It’s Time to Revisit Your Noncompete Agreements

    View Authors June 2012

    A new case out of the Ohio Supreme Court demonstrates the importance of companies ensuring that the language of employee noncompete agreements includes all of the key provisions. In Acordia of Ohio v. Fishel, the Ohio Supreme Court held that an earlier corporate merger started the clock ticking on noncompete agreements where the agreements did not include adequate language to extend to other employees, such as successors, mergers or assigns. 

    Acordia sued four former employees after they left to work for a competitor and succeeded at soliciting away US$1 million in business. The noncompete agreements Acordia sought to enforce referred to “the company” defined by the name of a predecessor company and did not reference any successor company. The court held that when companies merge, while as a matter of law agreements between an acquired company and its employees transfer to the acquiring company, those agreements are enforced against the employees only according to the exact terms of the original agreement. That is, the surviving entity takes the agreement language as is.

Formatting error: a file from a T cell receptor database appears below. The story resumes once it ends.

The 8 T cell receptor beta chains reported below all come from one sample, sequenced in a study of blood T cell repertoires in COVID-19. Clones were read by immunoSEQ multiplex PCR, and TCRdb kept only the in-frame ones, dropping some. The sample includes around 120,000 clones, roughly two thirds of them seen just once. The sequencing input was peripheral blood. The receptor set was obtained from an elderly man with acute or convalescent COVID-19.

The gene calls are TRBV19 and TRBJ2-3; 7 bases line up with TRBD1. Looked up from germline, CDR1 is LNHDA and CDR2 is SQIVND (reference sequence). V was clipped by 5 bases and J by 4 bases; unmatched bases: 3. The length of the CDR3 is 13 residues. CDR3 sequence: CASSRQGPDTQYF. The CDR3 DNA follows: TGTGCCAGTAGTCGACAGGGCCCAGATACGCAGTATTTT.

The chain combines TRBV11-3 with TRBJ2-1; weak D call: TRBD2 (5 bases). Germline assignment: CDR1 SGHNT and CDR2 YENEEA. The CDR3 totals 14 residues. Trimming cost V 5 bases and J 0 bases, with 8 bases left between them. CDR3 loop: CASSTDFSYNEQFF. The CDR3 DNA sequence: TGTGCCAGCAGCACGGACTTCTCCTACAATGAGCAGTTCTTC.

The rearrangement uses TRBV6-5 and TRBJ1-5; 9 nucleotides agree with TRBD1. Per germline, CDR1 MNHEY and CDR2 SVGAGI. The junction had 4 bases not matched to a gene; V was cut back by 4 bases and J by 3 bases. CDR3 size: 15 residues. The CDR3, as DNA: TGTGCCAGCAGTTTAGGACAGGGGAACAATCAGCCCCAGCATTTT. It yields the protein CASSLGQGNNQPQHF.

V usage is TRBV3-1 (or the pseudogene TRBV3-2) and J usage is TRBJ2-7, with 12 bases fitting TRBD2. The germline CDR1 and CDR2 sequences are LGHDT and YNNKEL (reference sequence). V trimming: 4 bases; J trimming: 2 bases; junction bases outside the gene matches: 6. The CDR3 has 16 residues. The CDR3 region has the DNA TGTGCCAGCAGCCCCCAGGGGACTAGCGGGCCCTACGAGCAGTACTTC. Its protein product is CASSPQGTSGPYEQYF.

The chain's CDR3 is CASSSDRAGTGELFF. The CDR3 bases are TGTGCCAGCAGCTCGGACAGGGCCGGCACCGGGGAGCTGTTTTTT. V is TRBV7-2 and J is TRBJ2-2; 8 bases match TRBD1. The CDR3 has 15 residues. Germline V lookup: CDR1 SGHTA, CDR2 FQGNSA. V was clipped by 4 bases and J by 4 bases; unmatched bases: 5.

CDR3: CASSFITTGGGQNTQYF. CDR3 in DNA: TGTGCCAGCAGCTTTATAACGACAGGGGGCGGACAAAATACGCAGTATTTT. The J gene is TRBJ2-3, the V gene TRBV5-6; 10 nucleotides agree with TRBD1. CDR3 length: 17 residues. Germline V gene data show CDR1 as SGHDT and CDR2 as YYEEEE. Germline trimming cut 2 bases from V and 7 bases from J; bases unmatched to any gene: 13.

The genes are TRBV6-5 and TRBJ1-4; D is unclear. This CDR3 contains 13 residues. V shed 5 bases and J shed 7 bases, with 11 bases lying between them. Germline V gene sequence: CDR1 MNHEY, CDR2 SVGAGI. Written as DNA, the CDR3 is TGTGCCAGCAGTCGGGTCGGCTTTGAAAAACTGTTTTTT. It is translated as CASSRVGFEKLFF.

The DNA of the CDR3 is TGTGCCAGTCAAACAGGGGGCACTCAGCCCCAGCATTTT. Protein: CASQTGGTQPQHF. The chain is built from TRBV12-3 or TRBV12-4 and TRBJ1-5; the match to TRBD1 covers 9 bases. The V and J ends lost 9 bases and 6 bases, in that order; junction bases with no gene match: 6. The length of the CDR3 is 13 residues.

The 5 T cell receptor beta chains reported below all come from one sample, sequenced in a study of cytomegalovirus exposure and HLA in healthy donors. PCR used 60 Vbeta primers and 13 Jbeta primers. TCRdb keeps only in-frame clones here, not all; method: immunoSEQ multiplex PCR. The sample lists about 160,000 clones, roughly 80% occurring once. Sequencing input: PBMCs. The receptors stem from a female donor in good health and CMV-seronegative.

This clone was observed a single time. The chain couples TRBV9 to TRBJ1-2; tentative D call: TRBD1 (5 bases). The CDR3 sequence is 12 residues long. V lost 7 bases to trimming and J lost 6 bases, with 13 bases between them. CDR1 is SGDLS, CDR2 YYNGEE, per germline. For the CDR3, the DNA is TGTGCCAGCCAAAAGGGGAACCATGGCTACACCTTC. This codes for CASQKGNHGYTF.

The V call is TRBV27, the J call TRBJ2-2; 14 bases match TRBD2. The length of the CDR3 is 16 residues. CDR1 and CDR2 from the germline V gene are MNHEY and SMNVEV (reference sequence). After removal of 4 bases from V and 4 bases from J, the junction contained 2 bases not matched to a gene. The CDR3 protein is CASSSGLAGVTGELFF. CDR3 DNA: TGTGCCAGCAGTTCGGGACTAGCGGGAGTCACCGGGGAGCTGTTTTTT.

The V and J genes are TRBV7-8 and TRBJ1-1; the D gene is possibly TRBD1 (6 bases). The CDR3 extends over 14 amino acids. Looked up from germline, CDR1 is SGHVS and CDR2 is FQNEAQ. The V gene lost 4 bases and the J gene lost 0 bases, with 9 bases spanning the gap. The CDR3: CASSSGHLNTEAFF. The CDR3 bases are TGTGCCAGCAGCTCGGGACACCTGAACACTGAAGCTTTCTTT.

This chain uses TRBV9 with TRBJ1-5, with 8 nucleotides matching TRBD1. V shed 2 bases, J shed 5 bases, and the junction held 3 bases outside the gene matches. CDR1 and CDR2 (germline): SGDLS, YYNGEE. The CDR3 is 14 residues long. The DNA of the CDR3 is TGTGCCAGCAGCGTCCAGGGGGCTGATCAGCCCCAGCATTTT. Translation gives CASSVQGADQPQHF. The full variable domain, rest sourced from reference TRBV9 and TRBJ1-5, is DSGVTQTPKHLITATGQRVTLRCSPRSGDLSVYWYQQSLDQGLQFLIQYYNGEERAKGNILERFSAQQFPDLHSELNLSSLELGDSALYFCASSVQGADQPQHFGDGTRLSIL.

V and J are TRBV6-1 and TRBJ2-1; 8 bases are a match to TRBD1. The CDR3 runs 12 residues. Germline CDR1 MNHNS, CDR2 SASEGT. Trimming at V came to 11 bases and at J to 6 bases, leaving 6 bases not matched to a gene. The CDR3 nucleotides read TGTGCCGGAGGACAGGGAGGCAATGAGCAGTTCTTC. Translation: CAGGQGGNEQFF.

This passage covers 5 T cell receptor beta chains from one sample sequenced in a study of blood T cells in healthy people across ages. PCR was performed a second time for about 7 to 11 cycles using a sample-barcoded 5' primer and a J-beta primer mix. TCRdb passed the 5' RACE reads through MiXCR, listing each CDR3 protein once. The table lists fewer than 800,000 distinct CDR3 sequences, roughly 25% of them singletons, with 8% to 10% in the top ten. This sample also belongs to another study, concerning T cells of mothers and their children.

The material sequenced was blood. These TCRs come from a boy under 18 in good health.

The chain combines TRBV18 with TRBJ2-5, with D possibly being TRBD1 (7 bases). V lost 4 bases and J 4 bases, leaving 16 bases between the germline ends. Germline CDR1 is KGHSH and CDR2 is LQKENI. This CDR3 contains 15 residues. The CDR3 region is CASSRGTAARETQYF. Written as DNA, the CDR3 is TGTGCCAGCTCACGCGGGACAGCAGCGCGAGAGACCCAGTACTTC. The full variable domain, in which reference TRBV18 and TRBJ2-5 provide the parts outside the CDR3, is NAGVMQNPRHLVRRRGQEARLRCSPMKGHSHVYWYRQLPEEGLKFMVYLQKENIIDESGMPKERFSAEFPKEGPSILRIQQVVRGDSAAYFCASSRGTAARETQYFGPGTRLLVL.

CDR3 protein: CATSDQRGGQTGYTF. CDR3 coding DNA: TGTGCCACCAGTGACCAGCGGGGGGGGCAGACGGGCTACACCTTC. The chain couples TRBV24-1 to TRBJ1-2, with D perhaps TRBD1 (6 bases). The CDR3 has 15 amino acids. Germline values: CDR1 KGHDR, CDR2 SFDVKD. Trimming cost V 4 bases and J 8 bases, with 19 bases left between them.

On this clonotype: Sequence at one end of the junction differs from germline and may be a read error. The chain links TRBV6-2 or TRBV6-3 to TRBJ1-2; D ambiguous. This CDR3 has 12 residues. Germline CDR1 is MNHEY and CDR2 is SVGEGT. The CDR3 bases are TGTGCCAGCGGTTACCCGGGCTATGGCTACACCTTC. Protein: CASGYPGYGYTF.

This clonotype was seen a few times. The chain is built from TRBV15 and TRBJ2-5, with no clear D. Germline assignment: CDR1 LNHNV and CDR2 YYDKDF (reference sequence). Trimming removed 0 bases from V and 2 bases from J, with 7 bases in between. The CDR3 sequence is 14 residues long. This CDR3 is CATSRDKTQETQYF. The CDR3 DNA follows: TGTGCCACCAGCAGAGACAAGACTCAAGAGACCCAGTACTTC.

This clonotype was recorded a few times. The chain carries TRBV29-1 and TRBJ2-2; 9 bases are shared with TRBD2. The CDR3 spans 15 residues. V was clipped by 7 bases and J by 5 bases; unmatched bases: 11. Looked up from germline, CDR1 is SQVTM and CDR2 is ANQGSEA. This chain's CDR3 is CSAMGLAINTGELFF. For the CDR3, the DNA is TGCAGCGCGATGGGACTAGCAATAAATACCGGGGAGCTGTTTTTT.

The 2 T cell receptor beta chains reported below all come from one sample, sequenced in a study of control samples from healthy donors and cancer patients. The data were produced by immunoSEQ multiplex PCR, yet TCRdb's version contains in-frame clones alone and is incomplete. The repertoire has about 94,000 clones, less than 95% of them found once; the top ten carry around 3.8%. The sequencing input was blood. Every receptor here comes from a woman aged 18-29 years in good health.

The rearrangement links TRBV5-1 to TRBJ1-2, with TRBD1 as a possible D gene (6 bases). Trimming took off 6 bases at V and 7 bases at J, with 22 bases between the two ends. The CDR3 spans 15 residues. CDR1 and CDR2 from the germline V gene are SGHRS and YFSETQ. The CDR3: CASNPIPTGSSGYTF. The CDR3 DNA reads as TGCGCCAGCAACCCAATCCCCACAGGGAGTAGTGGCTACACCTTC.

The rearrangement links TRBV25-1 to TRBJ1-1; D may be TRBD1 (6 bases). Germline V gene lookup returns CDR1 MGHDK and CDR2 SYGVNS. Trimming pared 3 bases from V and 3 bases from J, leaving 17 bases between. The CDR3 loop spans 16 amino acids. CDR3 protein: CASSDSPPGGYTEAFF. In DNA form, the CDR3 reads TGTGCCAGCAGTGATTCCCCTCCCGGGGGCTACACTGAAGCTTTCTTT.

In light of the Acordia decision, it is critical that employers (with employees inside and outside Ohio) review and if necessary amend existing noncompete agreements with key employees to make sure the agreements provide for automatic continuation and enforcement by successor employers in the event the company ceases to exist in its current form. The successors and assigns language should also be broad enough to contemplate various forms of business transfers (e.g. asset sale, merger, stock sale, etc.). Further, companies who are acquiring other businesses will want to review the target’s employee noncompete agreements to ensure they contain sufficient language or otherwise should require the execution of new noncompetes as part of the transaction.

    For help in reviewing or amending your noncompete agreements or for more information on essential provisions to enforce noncompete agreements generally, please contact your principal Squire Sanders lawyer or one of the individuals listed in this publication.